The US government, though, since the Bush days, has nuanced its policy in the Middle East. Washington is slowly trying to disengage itself from the overarching influence that Israel exercised on its Middle East policy. After Mosul was taken over by the ISIL, it tried to convince Iran to step into Iraq and throw out the militants. Iran, which is conversing with, US on capping its nuclear programme, did not trust them. However, Iraq Prime Minister Nouri-Al Maliki is getting help from both Russia as well as Iran. In the last few weeks, there have been talks between the Russians and the Saudis to find a solution to the crisis in the region. Both countries have agreed to revive the Geneva talks to find a solution to Syria. There is near agreement that if the Syrian problem is solved, the process of dousing the fires could begin. They also asserted that the unity of Iraq and Syria has to be preserved. This resolve goes contrary to what is happening on the ground where the Sykes-Picot agreement that redrew the borders of the old Ottoman Empire is coming under serious threat. Worse, Iraq is threatened with a three-way split, with Kurds on the threshold of gaining independence. In fact, Israel, that has trained its militia, has backed the Kurds’ demand for independence. Israel will definitely gain from this strife as there will be no country of a significant size in a position to challenge them. Also, the Syrian war accompanied by the turmoil in Egypt, has devalued the Palestinian cause so much that the Israelis have effectively stalled all attempts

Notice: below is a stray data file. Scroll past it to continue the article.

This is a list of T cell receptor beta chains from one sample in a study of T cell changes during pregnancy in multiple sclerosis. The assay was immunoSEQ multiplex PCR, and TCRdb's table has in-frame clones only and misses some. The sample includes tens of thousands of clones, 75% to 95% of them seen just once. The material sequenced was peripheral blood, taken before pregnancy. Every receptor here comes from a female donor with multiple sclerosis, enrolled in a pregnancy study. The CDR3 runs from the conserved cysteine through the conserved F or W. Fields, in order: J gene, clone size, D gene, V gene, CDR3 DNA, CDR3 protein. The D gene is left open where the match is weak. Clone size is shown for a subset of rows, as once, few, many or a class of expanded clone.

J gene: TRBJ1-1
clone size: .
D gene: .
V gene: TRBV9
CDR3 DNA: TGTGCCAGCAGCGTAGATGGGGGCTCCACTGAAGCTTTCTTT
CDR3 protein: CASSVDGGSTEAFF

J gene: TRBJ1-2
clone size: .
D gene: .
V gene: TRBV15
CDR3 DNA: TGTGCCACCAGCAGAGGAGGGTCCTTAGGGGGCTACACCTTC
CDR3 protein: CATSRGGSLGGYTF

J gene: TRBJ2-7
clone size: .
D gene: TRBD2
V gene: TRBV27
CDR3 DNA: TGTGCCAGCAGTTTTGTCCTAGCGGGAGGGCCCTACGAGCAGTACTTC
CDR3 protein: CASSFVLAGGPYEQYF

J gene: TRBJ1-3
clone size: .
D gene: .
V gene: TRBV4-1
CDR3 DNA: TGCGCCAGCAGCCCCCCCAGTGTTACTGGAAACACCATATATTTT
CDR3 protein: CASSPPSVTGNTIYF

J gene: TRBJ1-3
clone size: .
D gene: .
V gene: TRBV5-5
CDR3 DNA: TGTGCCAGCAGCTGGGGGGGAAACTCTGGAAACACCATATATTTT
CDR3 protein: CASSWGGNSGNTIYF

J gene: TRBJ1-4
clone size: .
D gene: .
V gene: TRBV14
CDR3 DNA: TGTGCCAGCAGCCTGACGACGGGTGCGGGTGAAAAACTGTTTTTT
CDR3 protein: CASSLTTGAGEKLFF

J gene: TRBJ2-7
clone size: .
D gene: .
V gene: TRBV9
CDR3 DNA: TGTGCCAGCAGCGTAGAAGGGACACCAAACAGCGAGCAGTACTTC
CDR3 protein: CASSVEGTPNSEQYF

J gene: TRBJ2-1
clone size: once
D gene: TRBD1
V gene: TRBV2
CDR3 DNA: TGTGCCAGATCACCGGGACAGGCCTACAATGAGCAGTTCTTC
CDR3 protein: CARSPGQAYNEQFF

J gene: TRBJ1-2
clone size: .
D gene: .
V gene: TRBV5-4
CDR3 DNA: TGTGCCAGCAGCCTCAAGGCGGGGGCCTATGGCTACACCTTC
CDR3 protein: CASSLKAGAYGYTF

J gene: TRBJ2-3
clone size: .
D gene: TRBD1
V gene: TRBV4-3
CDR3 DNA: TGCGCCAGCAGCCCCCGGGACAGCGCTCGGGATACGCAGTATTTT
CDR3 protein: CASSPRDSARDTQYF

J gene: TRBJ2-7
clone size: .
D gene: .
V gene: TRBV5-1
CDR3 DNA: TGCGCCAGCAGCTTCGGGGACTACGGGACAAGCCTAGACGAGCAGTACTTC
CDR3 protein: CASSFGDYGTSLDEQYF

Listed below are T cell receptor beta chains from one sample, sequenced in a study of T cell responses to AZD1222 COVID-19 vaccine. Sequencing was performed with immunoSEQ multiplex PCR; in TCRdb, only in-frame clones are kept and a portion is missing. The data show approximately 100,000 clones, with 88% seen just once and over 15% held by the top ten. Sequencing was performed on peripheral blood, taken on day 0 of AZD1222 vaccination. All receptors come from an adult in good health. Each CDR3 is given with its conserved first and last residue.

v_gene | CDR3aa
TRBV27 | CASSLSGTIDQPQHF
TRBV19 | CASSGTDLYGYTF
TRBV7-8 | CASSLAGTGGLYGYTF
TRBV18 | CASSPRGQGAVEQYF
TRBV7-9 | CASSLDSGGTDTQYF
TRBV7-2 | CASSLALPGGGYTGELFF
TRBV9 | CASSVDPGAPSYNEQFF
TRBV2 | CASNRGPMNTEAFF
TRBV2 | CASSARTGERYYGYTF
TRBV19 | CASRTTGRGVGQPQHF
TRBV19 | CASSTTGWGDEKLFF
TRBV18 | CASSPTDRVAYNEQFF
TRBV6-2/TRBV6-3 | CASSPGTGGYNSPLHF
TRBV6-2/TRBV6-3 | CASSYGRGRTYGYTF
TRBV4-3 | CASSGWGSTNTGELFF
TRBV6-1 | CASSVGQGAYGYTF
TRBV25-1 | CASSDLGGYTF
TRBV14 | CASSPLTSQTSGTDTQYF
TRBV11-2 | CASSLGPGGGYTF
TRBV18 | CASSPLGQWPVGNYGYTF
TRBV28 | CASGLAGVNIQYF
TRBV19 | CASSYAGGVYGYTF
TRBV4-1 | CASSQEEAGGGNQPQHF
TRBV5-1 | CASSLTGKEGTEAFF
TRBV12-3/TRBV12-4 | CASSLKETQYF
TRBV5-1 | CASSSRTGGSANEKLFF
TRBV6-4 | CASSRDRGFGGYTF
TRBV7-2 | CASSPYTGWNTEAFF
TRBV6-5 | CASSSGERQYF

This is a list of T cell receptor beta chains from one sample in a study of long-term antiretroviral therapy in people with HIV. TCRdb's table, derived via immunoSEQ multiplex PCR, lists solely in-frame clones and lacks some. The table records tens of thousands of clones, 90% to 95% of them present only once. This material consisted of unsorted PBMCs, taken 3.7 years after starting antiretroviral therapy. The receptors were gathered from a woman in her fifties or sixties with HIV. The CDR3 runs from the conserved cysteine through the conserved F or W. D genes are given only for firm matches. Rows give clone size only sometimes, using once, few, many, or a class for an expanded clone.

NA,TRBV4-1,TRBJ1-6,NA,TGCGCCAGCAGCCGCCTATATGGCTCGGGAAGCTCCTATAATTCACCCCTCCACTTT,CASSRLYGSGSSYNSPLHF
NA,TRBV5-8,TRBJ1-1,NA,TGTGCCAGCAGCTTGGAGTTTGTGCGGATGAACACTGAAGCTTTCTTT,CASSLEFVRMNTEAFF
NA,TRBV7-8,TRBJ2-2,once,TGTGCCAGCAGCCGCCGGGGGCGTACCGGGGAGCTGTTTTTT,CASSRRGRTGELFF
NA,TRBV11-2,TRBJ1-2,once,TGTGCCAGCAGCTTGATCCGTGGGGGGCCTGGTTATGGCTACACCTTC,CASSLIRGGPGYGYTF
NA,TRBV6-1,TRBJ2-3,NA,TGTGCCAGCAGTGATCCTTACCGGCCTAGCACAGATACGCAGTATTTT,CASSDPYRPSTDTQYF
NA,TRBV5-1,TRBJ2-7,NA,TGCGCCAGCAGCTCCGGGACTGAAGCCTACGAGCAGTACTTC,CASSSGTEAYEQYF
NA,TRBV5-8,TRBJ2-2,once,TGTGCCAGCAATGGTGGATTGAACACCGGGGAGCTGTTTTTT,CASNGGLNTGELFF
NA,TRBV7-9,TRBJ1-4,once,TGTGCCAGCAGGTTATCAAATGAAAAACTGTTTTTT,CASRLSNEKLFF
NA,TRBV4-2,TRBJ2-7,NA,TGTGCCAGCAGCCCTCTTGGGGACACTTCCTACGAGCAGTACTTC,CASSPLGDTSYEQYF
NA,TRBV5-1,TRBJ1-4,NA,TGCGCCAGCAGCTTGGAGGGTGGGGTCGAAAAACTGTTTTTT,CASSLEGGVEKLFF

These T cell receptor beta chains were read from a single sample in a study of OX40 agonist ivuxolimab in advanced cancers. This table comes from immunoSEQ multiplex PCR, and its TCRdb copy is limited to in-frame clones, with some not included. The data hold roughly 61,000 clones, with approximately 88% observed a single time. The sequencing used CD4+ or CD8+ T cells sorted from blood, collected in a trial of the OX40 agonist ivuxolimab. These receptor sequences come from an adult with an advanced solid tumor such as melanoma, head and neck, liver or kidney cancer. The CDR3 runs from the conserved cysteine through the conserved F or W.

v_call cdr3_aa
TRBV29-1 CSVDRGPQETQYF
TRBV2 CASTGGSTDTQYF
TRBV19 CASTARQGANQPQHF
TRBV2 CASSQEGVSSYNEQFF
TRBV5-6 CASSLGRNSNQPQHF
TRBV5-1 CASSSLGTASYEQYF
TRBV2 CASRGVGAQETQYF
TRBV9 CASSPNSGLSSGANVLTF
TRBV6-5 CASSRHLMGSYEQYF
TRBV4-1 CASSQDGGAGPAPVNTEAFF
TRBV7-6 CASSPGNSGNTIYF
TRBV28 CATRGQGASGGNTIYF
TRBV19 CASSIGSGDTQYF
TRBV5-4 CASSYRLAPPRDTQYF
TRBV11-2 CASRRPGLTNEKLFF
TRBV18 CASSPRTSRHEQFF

by the US government to find an enduring solution to the Palestinian crisis.

Amidst the chaos and redrawing of borders, it seems unlikely that the  visible violence will be limited to the Middle East. Other failing societies like Afghanistan and Pakistan, too, may find takers for Baghdadi’s Islamic state. In many ways, the crisis in the Middle East is far closer to Delhi than many
might think.

Editor of Delhi's Hardnews magazine and author of Bad Money Bad Politics- the untold story of Hawala scandal.

Read more stories by Sanjay Kapoor

This story is from print issue of HardNews